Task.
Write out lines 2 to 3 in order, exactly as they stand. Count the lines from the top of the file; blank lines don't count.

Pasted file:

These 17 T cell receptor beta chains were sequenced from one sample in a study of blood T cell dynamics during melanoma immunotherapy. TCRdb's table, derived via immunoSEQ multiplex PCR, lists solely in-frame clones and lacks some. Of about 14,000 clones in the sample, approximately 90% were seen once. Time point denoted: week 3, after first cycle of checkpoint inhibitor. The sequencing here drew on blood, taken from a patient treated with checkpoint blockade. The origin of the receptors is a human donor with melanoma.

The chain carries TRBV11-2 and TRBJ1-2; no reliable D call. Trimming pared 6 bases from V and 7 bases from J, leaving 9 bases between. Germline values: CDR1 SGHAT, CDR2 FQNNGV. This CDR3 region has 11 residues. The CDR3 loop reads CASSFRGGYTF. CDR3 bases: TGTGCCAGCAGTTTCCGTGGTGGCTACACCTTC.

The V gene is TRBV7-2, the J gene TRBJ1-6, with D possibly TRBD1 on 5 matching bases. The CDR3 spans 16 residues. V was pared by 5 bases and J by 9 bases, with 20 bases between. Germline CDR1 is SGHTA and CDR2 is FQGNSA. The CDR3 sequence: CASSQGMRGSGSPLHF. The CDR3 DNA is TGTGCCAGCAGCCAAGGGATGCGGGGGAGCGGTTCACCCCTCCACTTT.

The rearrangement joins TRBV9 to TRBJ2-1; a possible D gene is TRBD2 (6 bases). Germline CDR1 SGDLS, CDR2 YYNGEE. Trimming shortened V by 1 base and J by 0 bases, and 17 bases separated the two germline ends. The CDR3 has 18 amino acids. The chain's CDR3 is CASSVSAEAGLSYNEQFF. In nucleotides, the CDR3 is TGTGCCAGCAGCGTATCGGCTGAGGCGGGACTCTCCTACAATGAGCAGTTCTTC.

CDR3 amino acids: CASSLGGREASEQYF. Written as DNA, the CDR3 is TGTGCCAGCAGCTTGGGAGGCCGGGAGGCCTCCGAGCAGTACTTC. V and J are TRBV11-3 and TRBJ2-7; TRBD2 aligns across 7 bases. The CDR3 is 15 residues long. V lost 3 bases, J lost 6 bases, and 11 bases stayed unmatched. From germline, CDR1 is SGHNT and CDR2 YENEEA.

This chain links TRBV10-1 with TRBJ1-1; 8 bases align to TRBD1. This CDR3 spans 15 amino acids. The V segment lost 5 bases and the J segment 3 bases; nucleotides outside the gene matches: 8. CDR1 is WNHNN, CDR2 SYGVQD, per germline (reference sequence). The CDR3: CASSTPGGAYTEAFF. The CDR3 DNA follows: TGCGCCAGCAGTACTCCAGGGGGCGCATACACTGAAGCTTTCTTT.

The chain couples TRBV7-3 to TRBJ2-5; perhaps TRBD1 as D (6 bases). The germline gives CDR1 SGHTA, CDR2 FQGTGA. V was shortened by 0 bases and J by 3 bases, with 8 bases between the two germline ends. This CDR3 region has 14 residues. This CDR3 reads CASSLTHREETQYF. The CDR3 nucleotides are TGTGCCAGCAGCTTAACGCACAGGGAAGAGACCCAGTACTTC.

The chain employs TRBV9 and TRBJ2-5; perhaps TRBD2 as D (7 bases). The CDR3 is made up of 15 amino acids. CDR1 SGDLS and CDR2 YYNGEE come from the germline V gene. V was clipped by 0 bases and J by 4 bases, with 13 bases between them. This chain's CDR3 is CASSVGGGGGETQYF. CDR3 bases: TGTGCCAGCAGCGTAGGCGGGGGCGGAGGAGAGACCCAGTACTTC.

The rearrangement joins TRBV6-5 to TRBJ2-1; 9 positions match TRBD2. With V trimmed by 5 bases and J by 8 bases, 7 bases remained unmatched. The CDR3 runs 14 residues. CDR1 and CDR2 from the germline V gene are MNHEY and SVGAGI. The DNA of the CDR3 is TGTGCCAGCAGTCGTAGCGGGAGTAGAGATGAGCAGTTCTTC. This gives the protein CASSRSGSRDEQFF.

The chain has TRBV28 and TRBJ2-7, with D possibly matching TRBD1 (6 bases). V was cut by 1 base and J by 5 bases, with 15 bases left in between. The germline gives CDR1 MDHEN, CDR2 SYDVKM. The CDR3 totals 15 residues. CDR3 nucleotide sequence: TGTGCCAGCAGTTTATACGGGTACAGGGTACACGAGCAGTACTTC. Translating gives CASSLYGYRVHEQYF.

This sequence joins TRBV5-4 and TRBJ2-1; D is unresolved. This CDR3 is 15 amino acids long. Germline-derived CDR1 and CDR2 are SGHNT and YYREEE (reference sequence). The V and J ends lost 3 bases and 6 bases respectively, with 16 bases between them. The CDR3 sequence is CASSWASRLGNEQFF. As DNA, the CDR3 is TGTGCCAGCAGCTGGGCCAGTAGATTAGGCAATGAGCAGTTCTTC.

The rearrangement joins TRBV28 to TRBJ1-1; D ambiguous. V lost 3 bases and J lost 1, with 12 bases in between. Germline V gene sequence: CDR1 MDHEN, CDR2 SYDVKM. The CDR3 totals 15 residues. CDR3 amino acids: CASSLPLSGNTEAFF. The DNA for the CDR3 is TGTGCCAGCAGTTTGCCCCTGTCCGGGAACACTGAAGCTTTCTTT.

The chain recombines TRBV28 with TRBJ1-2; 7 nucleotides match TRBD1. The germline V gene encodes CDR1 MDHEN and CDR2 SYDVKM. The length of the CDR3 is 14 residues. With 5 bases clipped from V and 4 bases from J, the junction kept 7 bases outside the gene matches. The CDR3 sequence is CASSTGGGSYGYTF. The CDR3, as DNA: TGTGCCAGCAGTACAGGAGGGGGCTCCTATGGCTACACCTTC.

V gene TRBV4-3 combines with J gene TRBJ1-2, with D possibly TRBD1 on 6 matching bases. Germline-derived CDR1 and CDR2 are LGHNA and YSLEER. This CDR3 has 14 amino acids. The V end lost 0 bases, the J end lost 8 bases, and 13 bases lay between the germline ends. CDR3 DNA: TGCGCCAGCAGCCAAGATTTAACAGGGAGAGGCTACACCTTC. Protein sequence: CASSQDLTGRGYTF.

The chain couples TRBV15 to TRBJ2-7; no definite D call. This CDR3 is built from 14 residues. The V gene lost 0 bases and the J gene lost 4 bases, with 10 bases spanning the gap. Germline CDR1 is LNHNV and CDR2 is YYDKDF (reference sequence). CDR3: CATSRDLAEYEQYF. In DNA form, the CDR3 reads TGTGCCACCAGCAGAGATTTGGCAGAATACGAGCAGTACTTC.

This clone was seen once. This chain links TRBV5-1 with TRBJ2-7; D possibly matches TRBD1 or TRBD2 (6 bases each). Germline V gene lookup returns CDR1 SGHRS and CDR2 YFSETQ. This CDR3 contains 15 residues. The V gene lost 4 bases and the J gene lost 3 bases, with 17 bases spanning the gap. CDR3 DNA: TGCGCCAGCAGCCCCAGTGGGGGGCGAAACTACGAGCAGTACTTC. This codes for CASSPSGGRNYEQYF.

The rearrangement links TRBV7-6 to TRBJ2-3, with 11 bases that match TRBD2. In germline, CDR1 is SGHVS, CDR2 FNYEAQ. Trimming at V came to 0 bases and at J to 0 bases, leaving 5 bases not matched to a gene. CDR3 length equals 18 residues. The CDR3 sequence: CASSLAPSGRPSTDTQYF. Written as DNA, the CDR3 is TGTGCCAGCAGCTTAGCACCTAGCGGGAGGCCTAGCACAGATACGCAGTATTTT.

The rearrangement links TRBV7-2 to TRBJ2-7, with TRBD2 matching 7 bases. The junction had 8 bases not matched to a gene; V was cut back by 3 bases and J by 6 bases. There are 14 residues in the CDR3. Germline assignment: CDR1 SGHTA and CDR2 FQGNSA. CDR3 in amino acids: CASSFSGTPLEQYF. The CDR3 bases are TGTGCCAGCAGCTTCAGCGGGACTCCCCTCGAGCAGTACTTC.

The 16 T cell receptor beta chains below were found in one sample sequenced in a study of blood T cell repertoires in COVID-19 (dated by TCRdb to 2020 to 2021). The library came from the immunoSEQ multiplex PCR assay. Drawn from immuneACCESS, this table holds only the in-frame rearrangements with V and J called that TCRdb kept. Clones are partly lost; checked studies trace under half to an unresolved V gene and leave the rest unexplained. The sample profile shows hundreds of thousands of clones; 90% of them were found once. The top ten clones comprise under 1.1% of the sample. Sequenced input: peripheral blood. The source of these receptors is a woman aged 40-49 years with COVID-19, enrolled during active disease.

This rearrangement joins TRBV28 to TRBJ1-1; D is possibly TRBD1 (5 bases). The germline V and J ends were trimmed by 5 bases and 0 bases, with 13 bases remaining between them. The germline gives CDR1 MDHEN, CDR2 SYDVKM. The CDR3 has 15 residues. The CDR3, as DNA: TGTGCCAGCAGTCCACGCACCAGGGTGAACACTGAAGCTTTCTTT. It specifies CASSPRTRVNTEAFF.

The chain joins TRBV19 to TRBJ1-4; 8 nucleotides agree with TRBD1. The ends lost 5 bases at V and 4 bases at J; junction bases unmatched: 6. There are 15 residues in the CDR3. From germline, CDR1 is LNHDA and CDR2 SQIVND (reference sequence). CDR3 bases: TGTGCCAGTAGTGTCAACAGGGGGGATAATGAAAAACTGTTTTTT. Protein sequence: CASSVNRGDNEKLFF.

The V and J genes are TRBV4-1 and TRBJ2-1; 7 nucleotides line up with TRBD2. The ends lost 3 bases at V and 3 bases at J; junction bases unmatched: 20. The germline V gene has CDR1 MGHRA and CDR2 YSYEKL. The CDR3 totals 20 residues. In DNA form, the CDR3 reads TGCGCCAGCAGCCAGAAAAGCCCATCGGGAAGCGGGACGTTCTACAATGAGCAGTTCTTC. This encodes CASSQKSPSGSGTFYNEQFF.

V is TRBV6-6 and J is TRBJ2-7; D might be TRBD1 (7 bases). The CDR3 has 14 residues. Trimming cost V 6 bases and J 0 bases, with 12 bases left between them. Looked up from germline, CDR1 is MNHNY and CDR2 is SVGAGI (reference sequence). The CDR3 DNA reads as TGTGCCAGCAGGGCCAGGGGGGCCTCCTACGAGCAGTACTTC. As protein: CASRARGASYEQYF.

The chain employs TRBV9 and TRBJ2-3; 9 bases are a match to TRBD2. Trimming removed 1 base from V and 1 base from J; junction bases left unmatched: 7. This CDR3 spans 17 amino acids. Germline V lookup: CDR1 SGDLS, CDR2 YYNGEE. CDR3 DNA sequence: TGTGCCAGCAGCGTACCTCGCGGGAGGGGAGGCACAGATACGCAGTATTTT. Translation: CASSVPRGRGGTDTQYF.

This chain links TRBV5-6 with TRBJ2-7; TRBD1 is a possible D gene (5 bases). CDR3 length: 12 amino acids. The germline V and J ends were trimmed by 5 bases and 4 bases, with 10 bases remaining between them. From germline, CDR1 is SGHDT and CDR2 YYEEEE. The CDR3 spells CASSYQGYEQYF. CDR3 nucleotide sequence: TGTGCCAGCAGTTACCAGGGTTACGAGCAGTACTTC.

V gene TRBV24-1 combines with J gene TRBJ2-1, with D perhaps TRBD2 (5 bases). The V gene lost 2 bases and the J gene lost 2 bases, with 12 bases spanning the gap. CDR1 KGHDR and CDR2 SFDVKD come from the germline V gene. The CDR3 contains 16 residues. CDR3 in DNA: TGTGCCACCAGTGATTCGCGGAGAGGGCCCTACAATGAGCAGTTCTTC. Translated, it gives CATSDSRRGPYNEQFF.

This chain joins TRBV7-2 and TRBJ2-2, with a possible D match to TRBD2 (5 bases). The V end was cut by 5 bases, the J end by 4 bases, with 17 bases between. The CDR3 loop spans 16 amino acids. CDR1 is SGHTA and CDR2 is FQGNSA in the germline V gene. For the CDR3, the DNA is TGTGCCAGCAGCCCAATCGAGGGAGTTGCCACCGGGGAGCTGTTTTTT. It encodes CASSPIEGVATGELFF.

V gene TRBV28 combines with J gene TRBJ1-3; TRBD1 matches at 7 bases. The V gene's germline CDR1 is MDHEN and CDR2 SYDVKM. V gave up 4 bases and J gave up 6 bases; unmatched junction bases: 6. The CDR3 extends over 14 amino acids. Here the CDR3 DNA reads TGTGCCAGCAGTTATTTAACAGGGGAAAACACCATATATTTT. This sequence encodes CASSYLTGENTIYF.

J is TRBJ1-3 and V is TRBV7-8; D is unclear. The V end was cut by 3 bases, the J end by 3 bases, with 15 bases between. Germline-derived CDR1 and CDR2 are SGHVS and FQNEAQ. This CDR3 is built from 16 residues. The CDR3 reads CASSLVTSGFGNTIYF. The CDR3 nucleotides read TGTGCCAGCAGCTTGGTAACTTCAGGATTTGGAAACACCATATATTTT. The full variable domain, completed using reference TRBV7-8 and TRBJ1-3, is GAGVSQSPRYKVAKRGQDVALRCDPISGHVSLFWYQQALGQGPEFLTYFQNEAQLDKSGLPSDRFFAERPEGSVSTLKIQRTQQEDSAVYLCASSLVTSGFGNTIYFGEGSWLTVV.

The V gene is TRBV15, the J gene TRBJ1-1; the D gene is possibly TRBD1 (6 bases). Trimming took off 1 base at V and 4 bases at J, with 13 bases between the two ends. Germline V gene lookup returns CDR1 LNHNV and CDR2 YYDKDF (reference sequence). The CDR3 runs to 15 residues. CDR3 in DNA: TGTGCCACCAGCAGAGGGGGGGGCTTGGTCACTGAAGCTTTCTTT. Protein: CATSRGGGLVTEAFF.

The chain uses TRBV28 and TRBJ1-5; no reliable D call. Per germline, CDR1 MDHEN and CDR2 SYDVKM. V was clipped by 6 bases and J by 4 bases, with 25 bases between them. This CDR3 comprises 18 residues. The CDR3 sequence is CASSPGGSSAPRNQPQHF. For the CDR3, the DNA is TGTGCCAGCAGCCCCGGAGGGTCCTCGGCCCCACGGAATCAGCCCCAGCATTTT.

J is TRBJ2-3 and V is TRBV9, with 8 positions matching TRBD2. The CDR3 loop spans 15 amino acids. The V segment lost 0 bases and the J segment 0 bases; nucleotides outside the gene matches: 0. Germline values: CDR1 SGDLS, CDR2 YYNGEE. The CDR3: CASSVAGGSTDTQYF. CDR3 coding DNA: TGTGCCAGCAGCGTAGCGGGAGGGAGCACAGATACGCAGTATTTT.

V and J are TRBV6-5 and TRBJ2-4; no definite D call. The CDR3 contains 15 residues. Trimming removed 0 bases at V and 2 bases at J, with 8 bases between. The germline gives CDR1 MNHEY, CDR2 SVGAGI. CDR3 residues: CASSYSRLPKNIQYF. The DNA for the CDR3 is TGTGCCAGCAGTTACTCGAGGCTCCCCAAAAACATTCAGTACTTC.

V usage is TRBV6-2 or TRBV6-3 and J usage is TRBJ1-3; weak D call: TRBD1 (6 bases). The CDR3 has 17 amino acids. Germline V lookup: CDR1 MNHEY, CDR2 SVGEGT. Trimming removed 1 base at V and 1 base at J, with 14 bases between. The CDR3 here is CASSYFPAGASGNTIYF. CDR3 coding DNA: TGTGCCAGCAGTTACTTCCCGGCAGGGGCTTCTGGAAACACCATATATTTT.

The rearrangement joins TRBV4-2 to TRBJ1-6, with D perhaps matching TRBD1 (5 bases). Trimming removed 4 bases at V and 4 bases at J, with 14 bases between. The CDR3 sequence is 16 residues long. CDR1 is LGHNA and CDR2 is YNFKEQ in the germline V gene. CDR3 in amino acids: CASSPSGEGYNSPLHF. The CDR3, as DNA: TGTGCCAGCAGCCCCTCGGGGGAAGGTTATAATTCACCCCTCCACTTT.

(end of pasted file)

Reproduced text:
The chain carries TRBV11-2 and TRBJ1-2; no reliable D call. Trimming pared 6 bases from V and 7 bases from J, leaving 9 bases between. Germline values: CDR1 SGHAT, CDR2 FQNNGV. This CDR3 region has 11 residues. The CDR3 loop reads CASSFRGGYTF. CDR3 bases: TGTGCCAGCAGTTTCCGTGGTGGCTACACCTTC.

The V gene is TRBV7-2, the J gene TRBJ1-6, with D possibly TRBD1 on 5 matching bases. The CDR3 spans 16 residues. V was pared by 5 bases and J by 9 bases, with 20 bases between. Germline CDR1 is SGHTA and CDR2 is FQGNSA. The CDR3 sequence: CASSQGMRGSGSPLHF. The CDR3 DNA is TGTGCCAGCAGCCAAGGGATGCGGGGGAGCGGTTCACCCCTCCACTTT.